Method and apparatus for heater current control for automatic vending machine

- Sanden Corporation

In an automatic vending machine having a heater for boiling water, and a motor-driven compressor for refrigeration, a flow of current to the heater is stopped when the compressor is started. On the other hand, while the compressor is being operated stably, the current flowing in the heater is controlled in phase such that the sum of an effective current flowing in the compressor and an effective current flowing in the heater does not exceed a predetermined value.

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Description

FIELD OF THE INVENTION

The present invention relates to a method of controlling the heater current of an automatic vending machine.

Generally, automatic vending machines, for example, coffee vending machines, which have a heater for boiling water and a motor-driven compressor for refrigeration, have a common problem in that when the heater and the compressor are energized at the same time, the total current exceeds a maximum desirable current.

BACKGROUND OF THE INVENTION

To resolve this problem, various methods have been proposed by the prior art.

Japanese Patent Laid-Open Publication 52/80099, suggests staggering the times that power is supplied to the loads.

Japanese Utility Model Publication 55/8056 suggests providing the heater for boiling water with a phase control circuit, and regulating the heater current by the phase control circuit.

Japanese Patent Laid-Open Publication 59/231694 suggests detecting the input current of the vending machine, and controlling the heater current in relation to a change of the input current.

However, with the prior art methods of staggering the load and providing a phase control circuit, effective use of the heater cannot be achieved because of the length of time required to heat the water to a predetermined temperature in order to obtain adequately hot water.

With the prior art method of detecting the input current, since power is supplied to the heater even when the compressor is started, the power is reduced due to the line drop so that it takes a long time to start the compressor. Further, since all of the input current, having been phase controlled, is necessarily detected, the amount of the detected current would be unstable.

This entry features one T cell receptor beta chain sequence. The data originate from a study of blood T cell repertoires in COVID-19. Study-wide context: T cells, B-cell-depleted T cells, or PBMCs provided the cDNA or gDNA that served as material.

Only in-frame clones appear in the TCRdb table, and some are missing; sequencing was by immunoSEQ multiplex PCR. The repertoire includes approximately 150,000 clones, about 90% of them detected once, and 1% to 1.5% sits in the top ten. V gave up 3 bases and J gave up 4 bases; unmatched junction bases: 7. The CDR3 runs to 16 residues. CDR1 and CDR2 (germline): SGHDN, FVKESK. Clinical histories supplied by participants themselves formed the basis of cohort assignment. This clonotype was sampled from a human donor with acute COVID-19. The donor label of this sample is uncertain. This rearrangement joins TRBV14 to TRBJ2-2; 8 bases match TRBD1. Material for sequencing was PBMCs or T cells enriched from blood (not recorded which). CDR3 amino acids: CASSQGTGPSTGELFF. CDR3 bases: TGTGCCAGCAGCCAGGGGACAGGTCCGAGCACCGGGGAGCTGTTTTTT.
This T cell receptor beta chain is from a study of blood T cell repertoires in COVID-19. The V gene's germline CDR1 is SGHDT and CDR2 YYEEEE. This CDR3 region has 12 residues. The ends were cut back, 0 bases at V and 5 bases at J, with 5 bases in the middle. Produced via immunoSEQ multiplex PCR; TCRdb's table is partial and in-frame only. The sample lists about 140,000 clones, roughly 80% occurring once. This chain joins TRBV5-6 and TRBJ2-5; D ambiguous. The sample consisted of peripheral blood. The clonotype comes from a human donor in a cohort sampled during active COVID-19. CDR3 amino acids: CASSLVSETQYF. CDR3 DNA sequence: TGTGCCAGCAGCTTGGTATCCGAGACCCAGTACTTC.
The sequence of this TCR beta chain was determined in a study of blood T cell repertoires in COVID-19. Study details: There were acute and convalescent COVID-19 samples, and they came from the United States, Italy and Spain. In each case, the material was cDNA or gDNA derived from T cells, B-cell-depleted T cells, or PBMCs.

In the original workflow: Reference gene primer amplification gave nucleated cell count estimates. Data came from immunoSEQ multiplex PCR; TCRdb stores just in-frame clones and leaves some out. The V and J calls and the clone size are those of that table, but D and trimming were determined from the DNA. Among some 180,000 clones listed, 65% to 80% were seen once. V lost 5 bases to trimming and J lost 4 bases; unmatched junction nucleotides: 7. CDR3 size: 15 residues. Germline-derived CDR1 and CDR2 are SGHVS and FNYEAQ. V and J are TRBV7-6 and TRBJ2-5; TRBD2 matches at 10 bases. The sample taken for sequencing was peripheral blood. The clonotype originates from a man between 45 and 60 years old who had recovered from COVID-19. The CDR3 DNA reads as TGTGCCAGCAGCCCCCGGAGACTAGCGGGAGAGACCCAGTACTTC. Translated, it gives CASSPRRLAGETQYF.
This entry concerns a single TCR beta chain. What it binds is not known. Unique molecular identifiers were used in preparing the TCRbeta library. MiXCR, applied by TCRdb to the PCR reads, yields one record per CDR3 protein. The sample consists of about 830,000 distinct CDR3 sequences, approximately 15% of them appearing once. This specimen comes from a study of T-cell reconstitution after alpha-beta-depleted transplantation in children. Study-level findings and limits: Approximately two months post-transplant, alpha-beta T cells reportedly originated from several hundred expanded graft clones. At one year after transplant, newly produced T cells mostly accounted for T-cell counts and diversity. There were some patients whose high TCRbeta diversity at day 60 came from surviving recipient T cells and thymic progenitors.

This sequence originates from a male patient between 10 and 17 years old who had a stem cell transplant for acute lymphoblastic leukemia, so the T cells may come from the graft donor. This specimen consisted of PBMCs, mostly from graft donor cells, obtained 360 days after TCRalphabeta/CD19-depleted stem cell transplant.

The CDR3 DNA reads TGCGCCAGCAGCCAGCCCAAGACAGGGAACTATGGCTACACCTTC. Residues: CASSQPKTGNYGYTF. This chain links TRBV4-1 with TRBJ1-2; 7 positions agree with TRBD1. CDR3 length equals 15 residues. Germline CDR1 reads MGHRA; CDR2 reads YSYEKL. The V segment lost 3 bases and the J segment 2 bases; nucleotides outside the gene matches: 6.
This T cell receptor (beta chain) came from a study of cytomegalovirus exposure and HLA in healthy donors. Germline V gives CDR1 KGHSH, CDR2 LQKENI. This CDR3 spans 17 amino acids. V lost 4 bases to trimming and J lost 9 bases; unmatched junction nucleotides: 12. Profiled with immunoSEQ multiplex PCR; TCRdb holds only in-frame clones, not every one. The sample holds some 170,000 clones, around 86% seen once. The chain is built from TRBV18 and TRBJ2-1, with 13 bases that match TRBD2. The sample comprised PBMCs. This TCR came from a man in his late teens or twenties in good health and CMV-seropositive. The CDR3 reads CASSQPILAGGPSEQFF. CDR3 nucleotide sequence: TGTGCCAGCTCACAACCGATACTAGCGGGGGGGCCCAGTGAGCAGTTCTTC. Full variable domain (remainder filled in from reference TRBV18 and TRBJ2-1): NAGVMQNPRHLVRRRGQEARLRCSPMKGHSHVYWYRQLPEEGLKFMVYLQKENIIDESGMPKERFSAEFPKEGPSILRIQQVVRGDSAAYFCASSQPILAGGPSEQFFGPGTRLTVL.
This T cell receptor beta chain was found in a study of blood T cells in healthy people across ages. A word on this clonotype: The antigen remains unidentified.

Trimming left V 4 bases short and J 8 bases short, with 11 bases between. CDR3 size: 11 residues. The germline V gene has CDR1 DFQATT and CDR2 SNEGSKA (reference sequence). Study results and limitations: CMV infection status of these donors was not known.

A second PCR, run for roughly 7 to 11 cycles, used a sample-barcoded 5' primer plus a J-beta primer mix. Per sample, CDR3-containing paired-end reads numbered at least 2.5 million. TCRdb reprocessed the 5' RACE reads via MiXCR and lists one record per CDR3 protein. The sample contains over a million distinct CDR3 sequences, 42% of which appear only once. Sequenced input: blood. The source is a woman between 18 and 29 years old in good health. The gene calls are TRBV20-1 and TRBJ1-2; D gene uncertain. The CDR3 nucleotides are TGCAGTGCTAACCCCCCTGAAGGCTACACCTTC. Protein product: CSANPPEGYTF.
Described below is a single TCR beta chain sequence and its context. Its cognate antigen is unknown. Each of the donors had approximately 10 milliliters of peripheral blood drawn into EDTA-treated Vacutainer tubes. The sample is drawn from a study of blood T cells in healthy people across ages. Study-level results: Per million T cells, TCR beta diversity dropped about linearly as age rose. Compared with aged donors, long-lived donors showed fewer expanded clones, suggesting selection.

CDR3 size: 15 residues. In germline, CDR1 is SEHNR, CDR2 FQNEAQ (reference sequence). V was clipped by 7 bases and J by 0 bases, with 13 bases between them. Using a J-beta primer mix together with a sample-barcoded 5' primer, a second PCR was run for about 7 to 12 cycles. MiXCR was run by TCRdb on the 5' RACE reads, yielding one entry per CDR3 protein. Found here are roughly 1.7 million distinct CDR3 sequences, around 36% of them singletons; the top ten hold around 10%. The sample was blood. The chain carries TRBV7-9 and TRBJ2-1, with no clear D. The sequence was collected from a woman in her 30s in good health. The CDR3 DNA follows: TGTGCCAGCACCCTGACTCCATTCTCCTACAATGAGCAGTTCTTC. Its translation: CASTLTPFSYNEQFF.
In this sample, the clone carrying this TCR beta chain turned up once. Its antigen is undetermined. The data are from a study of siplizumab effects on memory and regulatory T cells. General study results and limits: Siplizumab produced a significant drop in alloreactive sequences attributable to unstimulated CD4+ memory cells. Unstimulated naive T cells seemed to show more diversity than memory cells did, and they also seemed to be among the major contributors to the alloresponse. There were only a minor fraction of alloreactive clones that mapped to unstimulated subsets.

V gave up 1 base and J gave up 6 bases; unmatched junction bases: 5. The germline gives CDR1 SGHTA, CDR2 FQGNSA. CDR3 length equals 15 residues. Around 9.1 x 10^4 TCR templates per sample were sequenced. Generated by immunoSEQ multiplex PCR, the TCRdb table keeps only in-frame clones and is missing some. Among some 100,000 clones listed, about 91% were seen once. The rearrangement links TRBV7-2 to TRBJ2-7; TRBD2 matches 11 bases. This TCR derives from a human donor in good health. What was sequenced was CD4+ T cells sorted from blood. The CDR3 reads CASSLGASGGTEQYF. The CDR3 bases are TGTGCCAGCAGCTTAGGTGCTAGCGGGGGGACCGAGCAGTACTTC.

SUMMARY OF THE INVENTION

It is an object of the present invention to provide a heater current control method for an automatic vending machine in which a heater for boiling water is used effectively so that hot water of a desired temperature can be served at any time.

An automatic vending machine according to the present invention has a heater for boiling water and a motor-driven compressor for refrigeration. The flow of current to the heater is terminated while the compressor is being started, and while the compressor is being operated stably, the current flowing in the heater is phase controlled such that the sum of the effective current flowing in the compressor and the effective current flowing in the heater does not exceed a predetermined value.

Further objects, features and aspects of this invention will be understood from the detailed description of the preferred embodiment of this invention while referring to the annexed drawings.

BRIEF DESCRIPTION OF THE DRAWINGS

FIG. 1 is a block diagram showing an embodiment of a heater current control appartus for carrying out the method of the present invention; and

FIGS. 2 a-h are time charts illustrating the operation of the apparatus of FIG. 1.

DETAILED DESCRIPTION OF THE DRAWINGS

FIG. 1 is a block diagram showing an embodiment of a heater current control apparatus for carrying out the method of the present invention. In the illustrated embodiment, the heater current controls apparatus is applied to an automatic coffee vending machine which includes a heater for boiling water, and a motor-drive compressor for refrigeration.